s.e.: There's an ongoing and continual discussion about representations of various facets of human experience in pop culture that illustrates why this stuff matters; Bitch itself is a publication dedicated to responding to pop culture and exploring how what we see in pop culture transfers over to how we think about society. Yet, mental illness in particular often gets the short end of the stick in these conversations, and there's a lot of "well that character is just crazy" that also transfers over into real life, and there's a reluctance to really drill down into that and talk about why it is that mental health stigma persists even in communities where other forms of stigma are recognized and combated.
As a mentally ill musical theatre fan, depictions of characters who share that trait with me typically fall into one of two categories: they a) don't exist or they b) make me rage. next to normal comes closer than most shows to getting it right, in a lot of ways. But where it fails, it fails hard.
There is, in my opinion, a right way and a wrong way to advertise Irish singer Susan McKeown's album Singing in the Dark. Calling it "a work exploring Creativity, Suffering and the Pursuit of Happiness," as her website does, is the wrong way. The project loses its power in those highfalutin capital letters, veering instead to the inspirational spoken-word side of the record aisle. The right way would be to say something more along the lines of, "If this album had existed six years ago, it could have changed the entire course of my life for the better."
One trait I see portrayed frequently but not often discussed is mental illness and how it is used as a mechanism to propagate or explain away the actions of characters. Often, I see mental illness used as a tool to demonstrate just how terrible a character's actions are when their actions could be held up to scrutiny on their own. The use of mental illness as an agent of character development is an old trope that has been used time and again, often marring really great games. Outside of social justice circles, though, I don't see a lot of pushback against these depictions.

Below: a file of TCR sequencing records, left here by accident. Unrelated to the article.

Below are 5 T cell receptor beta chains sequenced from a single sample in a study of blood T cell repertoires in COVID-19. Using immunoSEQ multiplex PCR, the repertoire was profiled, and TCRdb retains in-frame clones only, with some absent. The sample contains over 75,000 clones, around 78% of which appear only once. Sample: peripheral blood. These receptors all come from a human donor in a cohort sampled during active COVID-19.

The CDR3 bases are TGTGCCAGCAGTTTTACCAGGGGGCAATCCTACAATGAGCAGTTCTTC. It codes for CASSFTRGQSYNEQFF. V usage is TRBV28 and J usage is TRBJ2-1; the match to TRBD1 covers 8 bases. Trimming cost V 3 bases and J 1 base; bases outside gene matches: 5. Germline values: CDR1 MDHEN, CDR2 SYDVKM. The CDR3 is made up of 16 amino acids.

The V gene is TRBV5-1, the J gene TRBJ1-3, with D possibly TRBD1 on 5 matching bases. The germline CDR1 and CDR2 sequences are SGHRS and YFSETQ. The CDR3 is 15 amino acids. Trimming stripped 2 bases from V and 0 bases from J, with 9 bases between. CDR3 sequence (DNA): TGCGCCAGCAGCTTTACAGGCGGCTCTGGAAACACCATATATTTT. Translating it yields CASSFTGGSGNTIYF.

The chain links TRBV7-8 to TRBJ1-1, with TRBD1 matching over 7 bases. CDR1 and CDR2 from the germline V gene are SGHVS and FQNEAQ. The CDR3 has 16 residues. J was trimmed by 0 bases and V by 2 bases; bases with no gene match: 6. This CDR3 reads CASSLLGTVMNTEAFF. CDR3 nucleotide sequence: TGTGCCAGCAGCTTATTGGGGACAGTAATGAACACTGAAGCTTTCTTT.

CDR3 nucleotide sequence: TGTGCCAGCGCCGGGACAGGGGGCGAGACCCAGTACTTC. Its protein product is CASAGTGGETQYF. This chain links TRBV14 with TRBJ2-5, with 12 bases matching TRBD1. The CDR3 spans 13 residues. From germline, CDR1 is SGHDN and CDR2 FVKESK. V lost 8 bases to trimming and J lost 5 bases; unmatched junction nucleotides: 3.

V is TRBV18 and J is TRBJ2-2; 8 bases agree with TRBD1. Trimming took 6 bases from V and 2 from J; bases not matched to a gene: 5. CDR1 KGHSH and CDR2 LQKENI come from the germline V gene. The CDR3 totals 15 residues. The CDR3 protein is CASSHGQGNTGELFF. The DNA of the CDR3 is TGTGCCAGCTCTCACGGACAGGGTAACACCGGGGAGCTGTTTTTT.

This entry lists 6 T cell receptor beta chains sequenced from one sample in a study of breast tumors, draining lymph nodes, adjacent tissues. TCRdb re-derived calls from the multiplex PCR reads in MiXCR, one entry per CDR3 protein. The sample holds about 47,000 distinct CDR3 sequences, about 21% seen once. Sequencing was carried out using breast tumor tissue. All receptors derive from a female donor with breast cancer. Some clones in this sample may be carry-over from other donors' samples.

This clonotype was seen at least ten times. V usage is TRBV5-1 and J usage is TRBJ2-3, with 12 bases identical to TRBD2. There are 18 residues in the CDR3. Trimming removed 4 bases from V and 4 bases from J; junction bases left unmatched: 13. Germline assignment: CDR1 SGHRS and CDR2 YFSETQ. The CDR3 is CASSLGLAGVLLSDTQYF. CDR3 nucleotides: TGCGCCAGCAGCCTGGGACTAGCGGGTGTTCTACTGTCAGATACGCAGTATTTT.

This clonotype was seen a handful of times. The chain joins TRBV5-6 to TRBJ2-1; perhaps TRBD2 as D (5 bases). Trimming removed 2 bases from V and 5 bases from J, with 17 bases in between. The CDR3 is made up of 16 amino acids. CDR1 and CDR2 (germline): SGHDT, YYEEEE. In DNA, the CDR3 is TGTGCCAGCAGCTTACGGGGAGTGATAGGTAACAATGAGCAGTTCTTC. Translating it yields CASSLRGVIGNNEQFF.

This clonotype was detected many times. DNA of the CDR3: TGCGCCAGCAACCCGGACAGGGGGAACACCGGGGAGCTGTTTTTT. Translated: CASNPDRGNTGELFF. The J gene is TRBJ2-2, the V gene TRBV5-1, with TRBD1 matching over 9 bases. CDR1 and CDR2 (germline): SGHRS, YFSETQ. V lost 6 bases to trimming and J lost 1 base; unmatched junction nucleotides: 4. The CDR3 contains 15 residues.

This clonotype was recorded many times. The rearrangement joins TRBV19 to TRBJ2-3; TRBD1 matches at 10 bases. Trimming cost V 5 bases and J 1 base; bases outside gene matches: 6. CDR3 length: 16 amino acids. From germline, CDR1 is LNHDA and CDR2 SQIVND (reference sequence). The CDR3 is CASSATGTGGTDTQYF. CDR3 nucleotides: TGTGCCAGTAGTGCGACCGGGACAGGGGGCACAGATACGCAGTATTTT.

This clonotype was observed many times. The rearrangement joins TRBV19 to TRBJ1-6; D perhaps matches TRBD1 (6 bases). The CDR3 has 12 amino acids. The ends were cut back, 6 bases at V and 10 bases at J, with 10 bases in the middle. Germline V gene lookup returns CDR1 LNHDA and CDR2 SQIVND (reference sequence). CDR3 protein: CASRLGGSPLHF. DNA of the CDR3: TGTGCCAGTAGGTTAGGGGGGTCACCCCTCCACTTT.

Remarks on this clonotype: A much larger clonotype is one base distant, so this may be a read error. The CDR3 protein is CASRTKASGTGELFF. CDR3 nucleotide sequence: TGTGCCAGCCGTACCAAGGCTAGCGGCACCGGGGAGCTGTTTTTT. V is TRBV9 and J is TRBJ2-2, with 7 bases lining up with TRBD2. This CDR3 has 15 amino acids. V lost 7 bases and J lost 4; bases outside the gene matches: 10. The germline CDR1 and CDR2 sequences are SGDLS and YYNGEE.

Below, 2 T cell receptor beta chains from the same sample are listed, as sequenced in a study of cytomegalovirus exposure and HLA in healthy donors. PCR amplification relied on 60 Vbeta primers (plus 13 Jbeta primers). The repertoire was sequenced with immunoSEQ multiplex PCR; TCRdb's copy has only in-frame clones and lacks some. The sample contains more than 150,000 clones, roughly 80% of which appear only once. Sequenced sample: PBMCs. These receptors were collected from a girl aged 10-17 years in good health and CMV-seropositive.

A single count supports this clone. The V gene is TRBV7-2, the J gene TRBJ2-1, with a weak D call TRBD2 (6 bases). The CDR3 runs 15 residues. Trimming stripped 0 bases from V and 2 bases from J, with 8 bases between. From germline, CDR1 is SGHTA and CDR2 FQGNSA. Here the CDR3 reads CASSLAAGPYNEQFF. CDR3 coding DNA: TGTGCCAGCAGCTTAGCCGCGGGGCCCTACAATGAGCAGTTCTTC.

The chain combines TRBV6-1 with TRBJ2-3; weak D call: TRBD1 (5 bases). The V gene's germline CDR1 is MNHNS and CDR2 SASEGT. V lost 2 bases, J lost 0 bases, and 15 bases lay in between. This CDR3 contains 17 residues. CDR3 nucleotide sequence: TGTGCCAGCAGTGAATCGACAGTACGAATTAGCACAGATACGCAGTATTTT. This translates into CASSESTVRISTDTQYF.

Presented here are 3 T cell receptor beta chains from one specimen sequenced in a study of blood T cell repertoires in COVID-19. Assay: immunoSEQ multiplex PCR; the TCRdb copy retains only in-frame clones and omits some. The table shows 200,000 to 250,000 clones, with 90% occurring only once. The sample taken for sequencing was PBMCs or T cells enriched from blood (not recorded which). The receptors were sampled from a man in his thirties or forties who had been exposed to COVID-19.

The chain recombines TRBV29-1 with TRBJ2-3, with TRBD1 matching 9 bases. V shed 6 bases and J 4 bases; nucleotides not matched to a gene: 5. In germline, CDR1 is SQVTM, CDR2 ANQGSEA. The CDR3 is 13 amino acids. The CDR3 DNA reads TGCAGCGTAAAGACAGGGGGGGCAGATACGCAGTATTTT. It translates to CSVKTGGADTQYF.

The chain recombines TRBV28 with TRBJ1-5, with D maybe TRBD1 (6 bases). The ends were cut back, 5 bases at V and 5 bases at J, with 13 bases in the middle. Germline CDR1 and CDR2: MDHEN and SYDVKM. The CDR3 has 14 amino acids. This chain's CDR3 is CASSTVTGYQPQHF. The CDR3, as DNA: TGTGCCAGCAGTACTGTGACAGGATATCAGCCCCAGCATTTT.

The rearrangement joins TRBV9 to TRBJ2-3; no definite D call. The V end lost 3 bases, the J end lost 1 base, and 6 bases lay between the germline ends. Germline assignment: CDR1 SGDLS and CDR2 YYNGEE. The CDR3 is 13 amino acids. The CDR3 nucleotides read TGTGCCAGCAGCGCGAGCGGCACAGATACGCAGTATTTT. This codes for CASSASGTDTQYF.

Now that I have showered some well-deserved praise on BioWare for Dragon Age II, and also engaged in the almost 60 hours that it took me to get to the bitter and mind-wrenchingly disturbing end, I have a few thoughts. For all of my waxing poetic about how fabulously progressive BioWare has been with their slick political messages and wiggling new ideas into the way we consume and play video games, there was this thing tugging at me as I took my Hawke faffing about Kirkwall.
Please take note Gentle Readers: This post contains some fairly significant end-game plot spoilers for Dragon Age II. If you do not want to have this roller coaster ride ruined for you, please consider moving on. You have been warned.
Deja vu this week on Grey's Anatomy as the team at Seattle Grace is plunged into helping the victims of a shooting rampage on a school campus. A whole lot of healing over the first half of the season has been building up to this moment. How do they handle it? And what in blazes is Teddy up to?!
All this and more (spoilers galore!) after the break!
It's time to head back to the nineteenth century, and one Miss Charlotte Brontë. Jane Eyre (1847) is, of course, one of the most widely-read books in the English language. But I wonder about the kinds of readings that are to be had here. And I wonder what I'm getting out of this book that would have gone over the head of Brontë, as a white woman from a colonising nation. These are sensibilities supplied by Jean Rhys' parallel novel Wide Sargasso Sea (1966), as we will see.